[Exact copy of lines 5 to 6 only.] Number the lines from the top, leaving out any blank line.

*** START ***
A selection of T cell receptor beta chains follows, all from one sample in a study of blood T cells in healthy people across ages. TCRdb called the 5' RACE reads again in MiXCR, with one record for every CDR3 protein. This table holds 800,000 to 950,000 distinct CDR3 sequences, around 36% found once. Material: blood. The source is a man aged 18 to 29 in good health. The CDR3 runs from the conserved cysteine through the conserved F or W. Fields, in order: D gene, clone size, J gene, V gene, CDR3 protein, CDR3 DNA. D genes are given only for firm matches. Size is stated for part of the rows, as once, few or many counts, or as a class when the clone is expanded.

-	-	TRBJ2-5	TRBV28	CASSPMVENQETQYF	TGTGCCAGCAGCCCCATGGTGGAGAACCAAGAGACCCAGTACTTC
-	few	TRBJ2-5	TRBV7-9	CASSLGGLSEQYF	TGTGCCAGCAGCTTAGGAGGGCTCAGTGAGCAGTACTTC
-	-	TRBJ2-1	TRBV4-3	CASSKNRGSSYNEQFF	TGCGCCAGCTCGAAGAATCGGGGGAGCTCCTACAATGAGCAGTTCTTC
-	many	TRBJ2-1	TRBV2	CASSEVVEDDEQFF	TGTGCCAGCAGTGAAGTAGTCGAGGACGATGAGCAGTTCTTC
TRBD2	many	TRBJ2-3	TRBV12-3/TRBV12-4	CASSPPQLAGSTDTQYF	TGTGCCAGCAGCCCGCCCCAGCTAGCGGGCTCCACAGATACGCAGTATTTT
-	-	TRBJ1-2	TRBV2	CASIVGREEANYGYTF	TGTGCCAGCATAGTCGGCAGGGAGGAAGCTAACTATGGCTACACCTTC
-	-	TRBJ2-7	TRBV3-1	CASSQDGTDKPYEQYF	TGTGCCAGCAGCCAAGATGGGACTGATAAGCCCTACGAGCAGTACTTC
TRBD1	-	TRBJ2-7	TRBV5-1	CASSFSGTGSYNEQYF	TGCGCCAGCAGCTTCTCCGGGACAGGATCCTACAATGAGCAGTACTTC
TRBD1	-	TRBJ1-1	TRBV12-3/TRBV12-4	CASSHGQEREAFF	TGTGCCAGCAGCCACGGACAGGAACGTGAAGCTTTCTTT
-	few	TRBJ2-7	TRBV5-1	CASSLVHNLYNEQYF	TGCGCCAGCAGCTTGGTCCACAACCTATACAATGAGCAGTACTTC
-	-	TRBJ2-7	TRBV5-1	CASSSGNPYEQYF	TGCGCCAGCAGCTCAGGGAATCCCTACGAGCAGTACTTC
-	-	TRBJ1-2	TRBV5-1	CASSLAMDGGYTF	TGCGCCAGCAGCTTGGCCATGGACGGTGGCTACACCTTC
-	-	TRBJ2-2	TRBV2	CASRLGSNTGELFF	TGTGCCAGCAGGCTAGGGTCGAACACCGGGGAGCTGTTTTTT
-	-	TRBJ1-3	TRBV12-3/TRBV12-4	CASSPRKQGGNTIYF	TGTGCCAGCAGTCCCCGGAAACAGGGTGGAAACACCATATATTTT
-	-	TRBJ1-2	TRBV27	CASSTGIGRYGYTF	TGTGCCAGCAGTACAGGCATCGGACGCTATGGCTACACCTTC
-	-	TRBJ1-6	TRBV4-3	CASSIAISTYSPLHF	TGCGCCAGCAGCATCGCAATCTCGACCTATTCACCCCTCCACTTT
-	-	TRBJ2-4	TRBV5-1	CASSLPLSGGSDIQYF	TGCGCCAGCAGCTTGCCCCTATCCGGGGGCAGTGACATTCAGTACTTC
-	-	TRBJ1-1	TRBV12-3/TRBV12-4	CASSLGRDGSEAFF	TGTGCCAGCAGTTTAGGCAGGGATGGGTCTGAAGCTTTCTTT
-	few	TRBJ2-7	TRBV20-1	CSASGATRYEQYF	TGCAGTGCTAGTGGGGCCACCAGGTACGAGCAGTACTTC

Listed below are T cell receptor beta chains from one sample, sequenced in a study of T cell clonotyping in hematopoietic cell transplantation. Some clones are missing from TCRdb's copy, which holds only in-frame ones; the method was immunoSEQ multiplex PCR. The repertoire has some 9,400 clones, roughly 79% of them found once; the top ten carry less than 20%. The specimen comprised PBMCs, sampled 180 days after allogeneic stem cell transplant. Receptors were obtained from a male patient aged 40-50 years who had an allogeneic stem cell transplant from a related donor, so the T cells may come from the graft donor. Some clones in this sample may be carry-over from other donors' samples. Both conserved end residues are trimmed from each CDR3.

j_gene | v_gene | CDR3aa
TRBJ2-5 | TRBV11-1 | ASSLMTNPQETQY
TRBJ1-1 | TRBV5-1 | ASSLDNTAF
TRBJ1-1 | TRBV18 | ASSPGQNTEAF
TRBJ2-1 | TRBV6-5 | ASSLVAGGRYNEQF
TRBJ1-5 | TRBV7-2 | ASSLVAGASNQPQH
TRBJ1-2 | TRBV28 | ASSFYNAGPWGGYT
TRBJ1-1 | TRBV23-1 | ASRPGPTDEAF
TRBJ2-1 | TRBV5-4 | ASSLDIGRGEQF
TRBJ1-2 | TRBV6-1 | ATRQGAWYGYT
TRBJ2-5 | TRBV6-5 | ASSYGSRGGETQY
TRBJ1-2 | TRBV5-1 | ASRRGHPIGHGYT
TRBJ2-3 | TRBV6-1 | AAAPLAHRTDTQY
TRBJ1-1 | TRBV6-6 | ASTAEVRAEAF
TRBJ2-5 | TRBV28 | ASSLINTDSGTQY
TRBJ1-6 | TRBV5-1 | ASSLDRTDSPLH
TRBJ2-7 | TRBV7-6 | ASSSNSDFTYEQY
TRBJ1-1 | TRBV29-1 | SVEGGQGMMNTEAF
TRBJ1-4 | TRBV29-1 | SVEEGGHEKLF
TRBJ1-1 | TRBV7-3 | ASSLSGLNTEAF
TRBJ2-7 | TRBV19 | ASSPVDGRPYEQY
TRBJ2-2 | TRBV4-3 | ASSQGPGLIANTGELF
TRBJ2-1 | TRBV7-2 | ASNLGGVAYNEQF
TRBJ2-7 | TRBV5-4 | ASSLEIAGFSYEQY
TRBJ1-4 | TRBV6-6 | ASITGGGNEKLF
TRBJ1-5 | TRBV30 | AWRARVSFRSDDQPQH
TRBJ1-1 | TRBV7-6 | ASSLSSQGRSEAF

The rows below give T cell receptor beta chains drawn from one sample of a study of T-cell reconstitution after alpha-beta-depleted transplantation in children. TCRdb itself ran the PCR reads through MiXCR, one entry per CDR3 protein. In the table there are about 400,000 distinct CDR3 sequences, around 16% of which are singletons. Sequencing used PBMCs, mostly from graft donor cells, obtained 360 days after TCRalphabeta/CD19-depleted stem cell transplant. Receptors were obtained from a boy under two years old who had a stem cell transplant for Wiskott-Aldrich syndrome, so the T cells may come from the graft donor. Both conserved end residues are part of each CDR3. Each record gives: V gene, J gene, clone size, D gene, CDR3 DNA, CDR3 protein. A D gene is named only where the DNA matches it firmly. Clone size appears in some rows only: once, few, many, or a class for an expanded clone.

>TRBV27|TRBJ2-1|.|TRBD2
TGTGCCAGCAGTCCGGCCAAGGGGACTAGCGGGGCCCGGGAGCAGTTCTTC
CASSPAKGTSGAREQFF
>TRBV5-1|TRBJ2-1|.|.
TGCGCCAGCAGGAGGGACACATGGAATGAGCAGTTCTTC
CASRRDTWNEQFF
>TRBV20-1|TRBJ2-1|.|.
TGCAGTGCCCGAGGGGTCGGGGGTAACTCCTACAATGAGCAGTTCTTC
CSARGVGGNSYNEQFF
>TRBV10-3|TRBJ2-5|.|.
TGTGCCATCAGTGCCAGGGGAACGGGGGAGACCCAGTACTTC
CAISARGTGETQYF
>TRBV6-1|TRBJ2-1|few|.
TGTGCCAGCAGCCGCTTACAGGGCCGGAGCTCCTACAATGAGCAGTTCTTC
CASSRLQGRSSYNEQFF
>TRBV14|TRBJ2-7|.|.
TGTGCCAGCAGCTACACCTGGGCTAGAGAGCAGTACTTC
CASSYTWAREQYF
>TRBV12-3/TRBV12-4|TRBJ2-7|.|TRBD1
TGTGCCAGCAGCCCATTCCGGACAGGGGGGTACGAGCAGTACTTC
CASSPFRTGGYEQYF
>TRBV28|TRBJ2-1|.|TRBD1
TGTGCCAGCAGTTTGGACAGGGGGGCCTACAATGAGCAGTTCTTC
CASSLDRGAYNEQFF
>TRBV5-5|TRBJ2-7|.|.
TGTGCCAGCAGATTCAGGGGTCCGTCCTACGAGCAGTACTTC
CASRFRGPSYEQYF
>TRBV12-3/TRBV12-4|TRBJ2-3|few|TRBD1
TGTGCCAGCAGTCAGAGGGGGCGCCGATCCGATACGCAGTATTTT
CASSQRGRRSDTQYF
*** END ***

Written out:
-	many	TRBJ2-1	TRBV2	CASSEVVEDDEQFF	TGTGCCAGCAGTGAAGTAGTCGAGGACGATGAGCAGTTCTTC
TRBD2	many	TRBJ2-3	TRBV12-3/TRBV12-4	CASSPPQLAGSTDTQYF	TGTGCCAGCAGCCCGCCCCAGCTAGCGGGCTCCACAGATACGCAGTATTTT